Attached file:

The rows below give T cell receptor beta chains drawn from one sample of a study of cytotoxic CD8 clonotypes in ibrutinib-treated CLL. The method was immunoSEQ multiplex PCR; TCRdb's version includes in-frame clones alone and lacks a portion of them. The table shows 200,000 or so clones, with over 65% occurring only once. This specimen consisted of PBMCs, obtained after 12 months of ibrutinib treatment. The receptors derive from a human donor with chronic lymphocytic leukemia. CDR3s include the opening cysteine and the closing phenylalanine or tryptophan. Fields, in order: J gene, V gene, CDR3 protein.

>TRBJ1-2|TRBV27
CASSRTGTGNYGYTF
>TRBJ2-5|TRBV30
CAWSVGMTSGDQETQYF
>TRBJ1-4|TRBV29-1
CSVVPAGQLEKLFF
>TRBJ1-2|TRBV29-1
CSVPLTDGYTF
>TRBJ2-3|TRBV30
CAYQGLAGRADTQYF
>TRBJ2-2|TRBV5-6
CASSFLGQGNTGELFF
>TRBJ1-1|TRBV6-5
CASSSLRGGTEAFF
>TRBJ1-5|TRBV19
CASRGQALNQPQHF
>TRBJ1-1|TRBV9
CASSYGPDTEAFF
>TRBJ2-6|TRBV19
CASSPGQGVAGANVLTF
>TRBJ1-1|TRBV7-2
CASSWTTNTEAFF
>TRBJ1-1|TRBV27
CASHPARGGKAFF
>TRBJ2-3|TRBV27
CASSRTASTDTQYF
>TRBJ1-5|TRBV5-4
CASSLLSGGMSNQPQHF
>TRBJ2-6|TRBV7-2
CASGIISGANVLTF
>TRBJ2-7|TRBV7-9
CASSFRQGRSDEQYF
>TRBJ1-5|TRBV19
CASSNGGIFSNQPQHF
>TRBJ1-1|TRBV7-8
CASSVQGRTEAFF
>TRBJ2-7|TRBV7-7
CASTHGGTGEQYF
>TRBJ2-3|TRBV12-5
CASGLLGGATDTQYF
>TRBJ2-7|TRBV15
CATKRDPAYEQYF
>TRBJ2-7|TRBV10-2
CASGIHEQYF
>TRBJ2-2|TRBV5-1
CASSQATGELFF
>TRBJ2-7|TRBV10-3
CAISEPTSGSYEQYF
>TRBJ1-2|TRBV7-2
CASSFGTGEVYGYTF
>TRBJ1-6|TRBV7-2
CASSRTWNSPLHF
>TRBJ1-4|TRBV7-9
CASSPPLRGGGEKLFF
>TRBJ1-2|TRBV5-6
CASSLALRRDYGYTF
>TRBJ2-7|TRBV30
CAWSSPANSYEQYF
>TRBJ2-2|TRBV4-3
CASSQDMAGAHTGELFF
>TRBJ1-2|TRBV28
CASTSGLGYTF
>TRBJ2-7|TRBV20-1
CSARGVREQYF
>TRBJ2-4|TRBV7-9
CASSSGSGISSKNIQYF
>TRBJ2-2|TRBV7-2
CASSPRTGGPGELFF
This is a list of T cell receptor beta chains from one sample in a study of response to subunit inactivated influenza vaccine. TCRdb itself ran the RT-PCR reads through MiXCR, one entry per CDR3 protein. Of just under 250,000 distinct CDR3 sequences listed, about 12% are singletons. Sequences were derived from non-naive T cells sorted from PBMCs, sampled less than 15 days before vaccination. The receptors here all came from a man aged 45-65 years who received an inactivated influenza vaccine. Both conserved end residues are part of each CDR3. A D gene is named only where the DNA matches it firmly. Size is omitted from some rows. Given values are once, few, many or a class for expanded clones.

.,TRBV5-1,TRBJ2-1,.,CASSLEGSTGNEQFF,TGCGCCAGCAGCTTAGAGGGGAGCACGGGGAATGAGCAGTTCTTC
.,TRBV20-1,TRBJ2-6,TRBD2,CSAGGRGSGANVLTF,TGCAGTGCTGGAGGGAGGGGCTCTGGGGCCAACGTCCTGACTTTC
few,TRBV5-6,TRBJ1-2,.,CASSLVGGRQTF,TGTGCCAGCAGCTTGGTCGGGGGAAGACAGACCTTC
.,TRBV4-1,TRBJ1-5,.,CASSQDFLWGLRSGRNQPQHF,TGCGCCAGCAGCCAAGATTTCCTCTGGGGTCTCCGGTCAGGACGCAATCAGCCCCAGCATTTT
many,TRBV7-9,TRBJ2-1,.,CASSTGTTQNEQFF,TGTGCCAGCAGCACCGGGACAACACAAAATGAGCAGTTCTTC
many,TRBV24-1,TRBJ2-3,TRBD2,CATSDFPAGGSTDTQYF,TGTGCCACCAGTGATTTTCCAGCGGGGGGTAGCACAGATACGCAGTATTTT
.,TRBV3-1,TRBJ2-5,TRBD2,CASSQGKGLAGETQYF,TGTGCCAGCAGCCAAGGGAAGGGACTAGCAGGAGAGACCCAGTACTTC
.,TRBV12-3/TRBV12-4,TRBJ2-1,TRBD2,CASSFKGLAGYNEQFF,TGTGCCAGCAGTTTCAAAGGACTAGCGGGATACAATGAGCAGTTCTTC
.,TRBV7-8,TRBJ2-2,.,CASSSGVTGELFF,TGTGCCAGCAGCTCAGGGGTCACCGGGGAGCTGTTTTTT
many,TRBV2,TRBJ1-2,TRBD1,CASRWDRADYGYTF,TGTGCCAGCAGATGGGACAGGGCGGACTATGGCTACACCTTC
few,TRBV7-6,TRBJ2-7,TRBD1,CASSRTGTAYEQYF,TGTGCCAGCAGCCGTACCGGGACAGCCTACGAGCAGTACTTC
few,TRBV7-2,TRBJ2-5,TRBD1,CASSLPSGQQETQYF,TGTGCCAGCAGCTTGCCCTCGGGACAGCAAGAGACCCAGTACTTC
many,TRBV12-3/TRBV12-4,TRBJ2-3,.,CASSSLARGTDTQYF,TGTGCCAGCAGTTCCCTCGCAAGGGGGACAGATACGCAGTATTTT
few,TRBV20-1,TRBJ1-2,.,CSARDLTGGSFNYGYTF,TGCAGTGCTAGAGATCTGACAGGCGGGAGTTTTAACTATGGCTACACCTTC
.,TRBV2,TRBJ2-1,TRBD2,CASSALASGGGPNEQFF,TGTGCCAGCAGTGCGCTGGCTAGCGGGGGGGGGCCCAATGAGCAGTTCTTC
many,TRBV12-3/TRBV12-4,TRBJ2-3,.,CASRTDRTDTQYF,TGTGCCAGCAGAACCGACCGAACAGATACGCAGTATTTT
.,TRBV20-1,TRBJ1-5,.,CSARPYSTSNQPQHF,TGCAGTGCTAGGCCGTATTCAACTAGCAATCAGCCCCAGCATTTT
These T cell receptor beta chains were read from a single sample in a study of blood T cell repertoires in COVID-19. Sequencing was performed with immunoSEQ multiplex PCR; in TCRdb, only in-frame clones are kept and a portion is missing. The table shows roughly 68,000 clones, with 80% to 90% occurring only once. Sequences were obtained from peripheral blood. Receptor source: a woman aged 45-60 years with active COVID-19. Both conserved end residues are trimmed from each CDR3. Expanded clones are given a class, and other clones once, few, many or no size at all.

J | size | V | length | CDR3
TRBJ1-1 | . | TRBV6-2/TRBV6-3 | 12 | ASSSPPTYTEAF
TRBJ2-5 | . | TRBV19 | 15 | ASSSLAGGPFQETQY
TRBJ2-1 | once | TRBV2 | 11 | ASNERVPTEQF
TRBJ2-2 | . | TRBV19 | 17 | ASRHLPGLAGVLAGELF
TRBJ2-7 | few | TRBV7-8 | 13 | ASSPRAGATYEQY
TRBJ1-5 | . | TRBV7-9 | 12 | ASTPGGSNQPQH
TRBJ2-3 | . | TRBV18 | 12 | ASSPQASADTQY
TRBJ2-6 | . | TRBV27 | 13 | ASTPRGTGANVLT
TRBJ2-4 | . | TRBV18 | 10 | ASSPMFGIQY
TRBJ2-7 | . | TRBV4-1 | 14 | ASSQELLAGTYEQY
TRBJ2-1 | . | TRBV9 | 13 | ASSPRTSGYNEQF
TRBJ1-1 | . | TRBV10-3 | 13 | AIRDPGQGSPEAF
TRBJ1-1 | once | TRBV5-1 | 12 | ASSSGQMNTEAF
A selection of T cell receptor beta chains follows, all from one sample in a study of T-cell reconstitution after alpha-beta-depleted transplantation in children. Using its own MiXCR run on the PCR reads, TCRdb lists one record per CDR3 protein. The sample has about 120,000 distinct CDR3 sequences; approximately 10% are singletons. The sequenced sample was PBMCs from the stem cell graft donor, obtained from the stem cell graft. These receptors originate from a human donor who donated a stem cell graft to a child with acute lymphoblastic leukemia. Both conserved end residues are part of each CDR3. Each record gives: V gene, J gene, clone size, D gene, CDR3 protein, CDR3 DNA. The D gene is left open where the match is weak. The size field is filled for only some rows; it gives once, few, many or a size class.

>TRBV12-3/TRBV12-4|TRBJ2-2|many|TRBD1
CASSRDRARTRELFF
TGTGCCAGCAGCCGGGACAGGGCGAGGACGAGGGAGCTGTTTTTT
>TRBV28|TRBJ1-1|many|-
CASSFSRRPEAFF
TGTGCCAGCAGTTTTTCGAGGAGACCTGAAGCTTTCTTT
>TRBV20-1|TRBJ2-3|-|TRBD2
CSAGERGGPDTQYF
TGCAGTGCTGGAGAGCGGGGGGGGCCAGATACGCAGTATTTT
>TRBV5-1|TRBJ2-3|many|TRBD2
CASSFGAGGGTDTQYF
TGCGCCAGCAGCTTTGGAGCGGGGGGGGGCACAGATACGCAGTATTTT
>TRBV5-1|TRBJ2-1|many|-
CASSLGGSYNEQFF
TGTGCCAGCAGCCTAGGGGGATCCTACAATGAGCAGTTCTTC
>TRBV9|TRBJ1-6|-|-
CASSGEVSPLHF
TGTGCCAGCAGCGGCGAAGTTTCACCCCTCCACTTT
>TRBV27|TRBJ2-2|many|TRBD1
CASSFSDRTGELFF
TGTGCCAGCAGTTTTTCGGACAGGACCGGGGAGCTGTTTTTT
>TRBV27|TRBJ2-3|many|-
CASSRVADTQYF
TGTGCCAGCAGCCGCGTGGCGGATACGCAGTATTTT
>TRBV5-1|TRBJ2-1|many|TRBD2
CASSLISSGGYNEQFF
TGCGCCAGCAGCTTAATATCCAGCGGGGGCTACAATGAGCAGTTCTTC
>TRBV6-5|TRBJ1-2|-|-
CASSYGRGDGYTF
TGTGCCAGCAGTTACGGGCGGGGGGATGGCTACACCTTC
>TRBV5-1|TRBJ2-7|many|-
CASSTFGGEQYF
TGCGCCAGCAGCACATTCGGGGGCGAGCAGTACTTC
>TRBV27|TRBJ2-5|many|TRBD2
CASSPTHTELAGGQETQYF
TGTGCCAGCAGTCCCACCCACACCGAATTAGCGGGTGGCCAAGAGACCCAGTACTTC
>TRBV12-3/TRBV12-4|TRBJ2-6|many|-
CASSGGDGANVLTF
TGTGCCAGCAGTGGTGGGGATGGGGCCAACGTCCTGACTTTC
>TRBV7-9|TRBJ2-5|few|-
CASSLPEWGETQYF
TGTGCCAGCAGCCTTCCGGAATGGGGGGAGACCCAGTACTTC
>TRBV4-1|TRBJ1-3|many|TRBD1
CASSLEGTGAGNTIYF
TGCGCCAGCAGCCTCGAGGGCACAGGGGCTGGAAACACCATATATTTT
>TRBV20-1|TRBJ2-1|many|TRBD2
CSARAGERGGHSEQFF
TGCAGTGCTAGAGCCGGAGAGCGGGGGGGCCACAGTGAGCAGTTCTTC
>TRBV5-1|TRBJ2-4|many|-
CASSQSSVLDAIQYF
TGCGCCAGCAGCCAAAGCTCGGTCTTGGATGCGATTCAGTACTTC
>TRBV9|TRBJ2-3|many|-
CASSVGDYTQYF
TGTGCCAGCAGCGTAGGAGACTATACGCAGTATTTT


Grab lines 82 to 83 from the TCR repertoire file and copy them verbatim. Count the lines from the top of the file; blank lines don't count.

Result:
few,TRBV7-2,TRBJ2-5,TRBD1,CASSLPSGQQETQYF,TGTGCCAGCAGCTTGCCCTCGGGACAGCAAGAGACCCAGTACTTC
many,TRBV12-3/TRBV12-4,TRBJ2-3,.,CASSSLARGTDTQYF,TGTGCCAGCAGTTCCCTCGCAAGGGGGACAGATACGCAGTATTTT